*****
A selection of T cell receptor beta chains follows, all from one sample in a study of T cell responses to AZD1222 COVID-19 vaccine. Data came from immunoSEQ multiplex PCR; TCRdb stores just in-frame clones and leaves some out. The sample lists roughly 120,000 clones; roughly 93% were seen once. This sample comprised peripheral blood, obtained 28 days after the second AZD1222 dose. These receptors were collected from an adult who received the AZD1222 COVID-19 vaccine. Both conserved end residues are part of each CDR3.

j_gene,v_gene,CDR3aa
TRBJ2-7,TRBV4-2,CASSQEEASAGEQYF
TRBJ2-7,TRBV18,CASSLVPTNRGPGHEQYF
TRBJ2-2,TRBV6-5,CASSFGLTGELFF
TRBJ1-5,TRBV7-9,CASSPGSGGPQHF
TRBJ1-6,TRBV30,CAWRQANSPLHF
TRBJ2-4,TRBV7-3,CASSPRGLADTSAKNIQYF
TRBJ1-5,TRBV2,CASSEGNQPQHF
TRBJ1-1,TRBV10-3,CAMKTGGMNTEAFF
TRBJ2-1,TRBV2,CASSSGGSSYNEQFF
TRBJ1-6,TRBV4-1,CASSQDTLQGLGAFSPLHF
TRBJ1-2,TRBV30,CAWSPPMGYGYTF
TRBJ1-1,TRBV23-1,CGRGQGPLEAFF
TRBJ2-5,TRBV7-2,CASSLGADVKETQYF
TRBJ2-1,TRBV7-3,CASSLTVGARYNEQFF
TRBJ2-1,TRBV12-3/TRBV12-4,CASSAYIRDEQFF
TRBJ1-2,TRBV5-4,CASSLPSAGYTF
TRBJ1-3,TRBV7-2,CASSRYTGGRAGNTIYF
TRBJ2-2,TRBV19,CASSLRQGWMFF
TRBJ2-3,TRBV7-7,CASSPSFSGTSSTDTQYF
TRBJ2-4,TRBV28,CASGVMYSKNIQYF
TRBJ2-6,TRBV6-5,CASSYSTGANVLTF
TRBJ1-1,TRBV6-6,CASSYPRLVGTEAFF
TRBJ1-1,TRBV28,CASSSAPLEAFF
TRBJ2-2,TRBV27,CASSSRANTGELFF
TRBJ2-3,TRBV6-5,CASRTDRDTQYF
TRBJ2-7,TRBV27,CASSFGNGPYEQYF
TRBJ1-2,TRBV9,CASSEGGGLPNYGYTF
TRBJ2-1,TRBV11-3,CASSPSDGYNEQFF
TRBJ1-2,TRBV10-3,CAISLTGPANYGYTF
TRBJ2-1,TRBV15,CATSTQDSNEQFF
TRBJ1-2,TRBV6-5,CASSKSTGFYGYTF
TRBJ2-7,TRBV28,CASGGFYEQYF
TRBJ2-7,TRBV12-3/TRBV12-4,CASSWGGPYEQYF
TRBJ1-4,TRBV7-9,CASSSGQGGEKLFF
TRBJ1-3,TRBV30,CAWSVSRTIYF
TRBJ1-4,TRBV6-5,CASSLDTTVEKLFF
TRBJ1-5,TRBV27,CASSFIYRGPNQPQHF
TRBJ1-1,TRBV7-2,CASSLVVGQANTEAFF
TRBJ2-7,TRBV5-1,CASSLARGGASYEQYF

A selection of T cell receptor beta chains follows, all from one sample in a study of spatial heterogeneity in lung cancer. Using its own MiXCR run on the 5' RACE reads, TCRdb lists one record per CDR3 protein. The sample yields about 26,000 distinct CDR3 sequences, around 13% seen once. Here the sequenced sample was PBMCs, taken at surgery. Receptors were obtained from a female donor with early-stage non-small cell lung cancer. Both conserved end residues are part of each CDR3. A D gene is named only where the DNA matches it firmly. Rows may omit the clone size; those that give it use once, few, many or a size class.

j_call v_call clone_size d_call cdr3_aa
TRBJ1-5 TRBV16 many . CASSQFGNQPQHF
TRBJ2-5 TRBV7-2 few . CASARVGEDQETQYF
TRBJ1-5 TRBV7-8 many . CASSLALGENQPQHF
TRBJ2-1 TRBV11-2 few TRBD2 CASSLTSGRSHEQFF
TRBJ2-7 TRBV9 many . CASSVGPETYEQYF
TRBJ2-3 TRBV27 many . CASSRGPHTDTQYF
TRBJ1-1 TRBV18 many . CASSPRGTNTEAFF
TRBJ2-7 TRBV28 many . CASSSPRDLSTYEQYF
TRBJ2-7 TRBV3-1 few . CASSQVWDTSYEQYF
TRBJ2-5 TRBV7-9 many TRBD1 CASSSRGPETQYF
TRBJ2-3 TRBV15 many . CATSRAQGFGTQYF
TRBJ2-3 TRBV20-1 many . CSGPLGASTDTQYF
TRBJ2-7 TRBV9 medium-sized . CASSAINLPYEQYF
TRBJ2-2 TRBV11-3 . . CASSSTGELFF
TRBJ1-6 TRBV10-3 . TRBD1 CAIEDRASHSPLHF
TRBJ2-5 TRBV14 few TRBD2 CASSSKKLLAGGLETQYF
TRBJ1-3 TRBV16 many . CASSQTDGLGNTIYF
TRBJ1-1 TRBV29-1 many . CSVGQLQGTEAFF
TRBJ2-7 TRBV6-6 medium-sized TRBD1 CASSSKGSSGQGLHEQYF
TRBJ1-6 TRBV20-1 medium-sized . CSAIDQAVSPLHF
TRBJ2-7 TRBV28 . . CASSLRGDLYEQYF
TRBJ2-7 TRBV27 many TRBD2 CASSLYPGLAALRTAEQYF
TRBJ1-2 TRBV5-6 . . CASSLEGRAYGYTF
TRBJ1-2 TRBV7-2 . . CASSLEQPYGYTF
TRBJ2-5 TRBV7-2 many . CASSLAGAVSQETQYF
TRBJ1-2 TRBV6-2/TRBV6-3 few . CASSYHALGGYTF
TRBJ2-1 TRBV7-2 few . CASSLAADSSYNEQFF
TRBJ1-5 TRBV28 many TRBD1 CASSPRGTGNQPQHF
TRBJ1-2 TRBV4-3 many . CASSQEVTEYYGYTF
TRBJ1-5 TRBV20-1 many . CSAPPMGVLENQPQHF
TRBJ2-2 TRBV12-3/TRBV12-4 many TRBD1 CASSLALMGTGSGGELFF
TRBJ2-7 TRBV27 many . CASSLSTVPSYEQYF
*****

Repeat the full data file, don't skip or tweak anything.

A selection of T cell receptor beta chains follows, all from one sample in a study of T cell responses to AZD1222 COVID-19 vaccine. Data came from immunoSEQ multiplex PCR; TCRdb stores just in-frame clones and leaves some out. The sample lists roughly 120,000 clones; roughly 93% were seen once. This sample comprised peripheral blood, obtained 28 days after the second AZD1222 dose. These receptors were collected from an adult who received the AZD1222 COVID-19 vaccine. Both conserved end residues are part of each CDR3.

j_gene,v_gene,CDR3aa
TRBJ2-7,TRBV4-2,CASSQEEASAGEQYF
TRBJ2-7,TRBV18,CASSLVPTNRGPGHEQYF
TRBJ2-2,TRBV6-5,CASSFGLTGELFF
TRBJ1-5,TRBV7-9,CASSPGSGGPQHF
TRBJ1-6,TRBV30,CAWRQANSPLHF
TRBJ2-4,TRBV7-3,CASSPRGLADTSAKNIQYF
TRBJ1-5,TRBV2,CASSEGNQPQHF
TRBJ1-1,TRBV10-3,CAMKTGGMNTEAFF
TRBJ2-1,TRBV2,CASSSGGSSYNEQFF
TRBJ1-6,TRBV4-1,CASSQDTLQGLGAFSPLHF
TRBJ1-2,TRBV30,CAWSPPMGYGYTF
TRBJ1-1,TRBV23-1,CGRGQGPLEAFF
TRBJ2-5,TRBV7-2,CASSLGADVKETQYF
TRBJ2-1,TRBV7-3,CASSLTVGARYNEQFF
TRBJ2-1,TRBV12-3/TRBV12-4,CASSAYIRDEQFF
TRBJ1-2,TRBV5-4,CASSLPSAGYTF
TRBJ1-3,TRBV7-2,CASSRYTGGRAGNTIYF
TRBJ2-2,TRBV19,CASSLRQGWMFF
TRBJ2-3,TRBV7-7,CASSPSFSGTSSTDTQYF
TRBJ2-4,TRBV28,CASGVMYSKNIQYF
TRBJ2-6,TRBV6-5,CASSYSTGANVLTF
TRBJ1-1,TRBV6-6,CASSYPRLVGTEAFF
TRBJ1-1,TRBV28,CASSSAPLEAFF
TRBJ2-2,TRBV27,CASSSRANTGELFF
TRBJ2-3,TRBV6-5,CASRTDRDTQYF
TRBJ2-7,TRBV27,CASSFGNGPYEQYF
TRBJ1-2,TRBV9,CASSEGGGLPNYGYTF
TRBJ2-1,TRBV11-3,CASSPSDGYNEQFF
TRBJ1-2,TRBV10-3,CAISLTGPANYGYTF
TRBJ2-1,TRBV15,CATSTQDSNEQFF
TRBJ1-2,TRBV6-5,CASSKSTGFYGYTF
TRBJ2-7,TRBV28,CASGGFYEQYF
TRBJ2-7,TRBV12-3/TRBV12-4,CASSWGGPYEQYF
TRBJ1-4,TRBV7-9,CASSSGQGGEKLFF
TRBJ1-3,TRBV30,CAWSVSRTIYF
TRBJ1-4,TRBV6-5,CASSLDTTVEKLFF
TRBJ1-5,TRBV27,CASSFIYRGPNQPQHF
TRBJ1-1,TRBV7-2,CASSLVVGQANTEAFF
TRBJ2-7,TRBV5-1,CASSLARGGASYEQYF

A selection of T cell receptor beta chains follows, all from one sample in a study of spatial heterogeneity in lung cancer. Using its own MiXCR run on the 5' RACE reads, TCRdb lists one record per CDR3 protein. The sample yields about 26,000 distinct CDR3 sequences, around 13% seen once. Here the sequenced sample was PBMCs, taken at surgery. Receptors were obtained from a female donor with early-stage non-small cell lung cancer. Both conserved end residues are part of each CDR3. A D gene is named only where the DNA matches it firmly. Rows may omit the clone size; those that give it use once, few, many or a size class.

j_call v_call clone_size d_call cdr3_aa
TRBJ1-5 TRBV16 many . CASSQFGNQPQHF
TRBJ2-5 TRBV7-2 few . CASARVGEDQETQYF
TRBJ1-5 TRBV7-8 many . CASSLALGENQPQHF
TRBJ2-1 TRBV11-2 few TRBD2 CASSLTSGRSHEQFF
TRBJ2-7 TRBV9 many . CASSVGPETYEQYF
TRBJ2-3 TRBV27 many . CASSRGPHTDTQYF
TRBJ1-1 TRBV18 many . CASSPRGTNTEAFF
TRBJ2-7 TRBV28 many . CASSSPRDLSTYEQYF
TRBJ2-7 TRBV3-1 few . CASSQVWDTSYEQYF
TRBJ2-5 TRBV7-9 many TRBD1 CASSSRGPETQYF
TRBJ2-3 TRBV15 many . CATSRAQGFGTQYF
TRBJ2-3 TRBV20-1 many . CSGPLGASTDTQYF
TRBJ2-7 TRBV9 medium-sized . CASSAINLPYEQYF
TRBJ2-2 TRBV11-3 . . CASSSTGELFF
TRBJ1-6 TRBV10-3 . TRBD1 CAIEDRASHSPLHF
TRBJ2-5 TRBV14 few TRBD2 CASSSKKLLAGGLETQYF
TRBJ1-3 TRBV16 many . CASSQTDGLGNTIYF
TRBJ1-1 TRBV29-1 many . CSVGQLQGTEAFF
TRBJ2-7 TRBV6-6 medium-sized TRBD1 CASSSKGSSGQGLHEQYF
TRBJ1-6 TRBV20-1 medium-sized . CSAIDQAVSPLHF
TRBJ2-7 TRBV28 . . CASSLRGDLYEQYF
TRBJ2-7 TRBV27 many TRBD2 CASSLYPGLAALRTAEQYF
TRBJ1-2 TRBV5-6 . . CASSLEGRAYGYTF
TRBJ1-2 TRBV7-2 . . CASSLEQPYGYTF
TRBJ2-5 TRBV7-2 many . CASSLAGAVSQETQYF
TRBJ1-2 TRBV6-2/TRBV6-3 few . CASSYHALGGYTF
TRBJ2-1 TRBV7-2 few . CASSLAADSSYNEQFF
TRBJ1-5 TRBV28 many TRBD1 CASSPRGTGNQPQHF
TRBJ1-2 TRBV4-3 many . CASSQEVTEYYGYTF
TRBJ1-5 TRBV20-1 many . CSAPPMGVLENQPQHF
TRBJ2-2 TRBV12-3/TRBV12-4 many TRBD1 CASSLALMGTGSGGELFF
TRBJ2-7 TRBV27 many . CASSLSTVPSYEQYF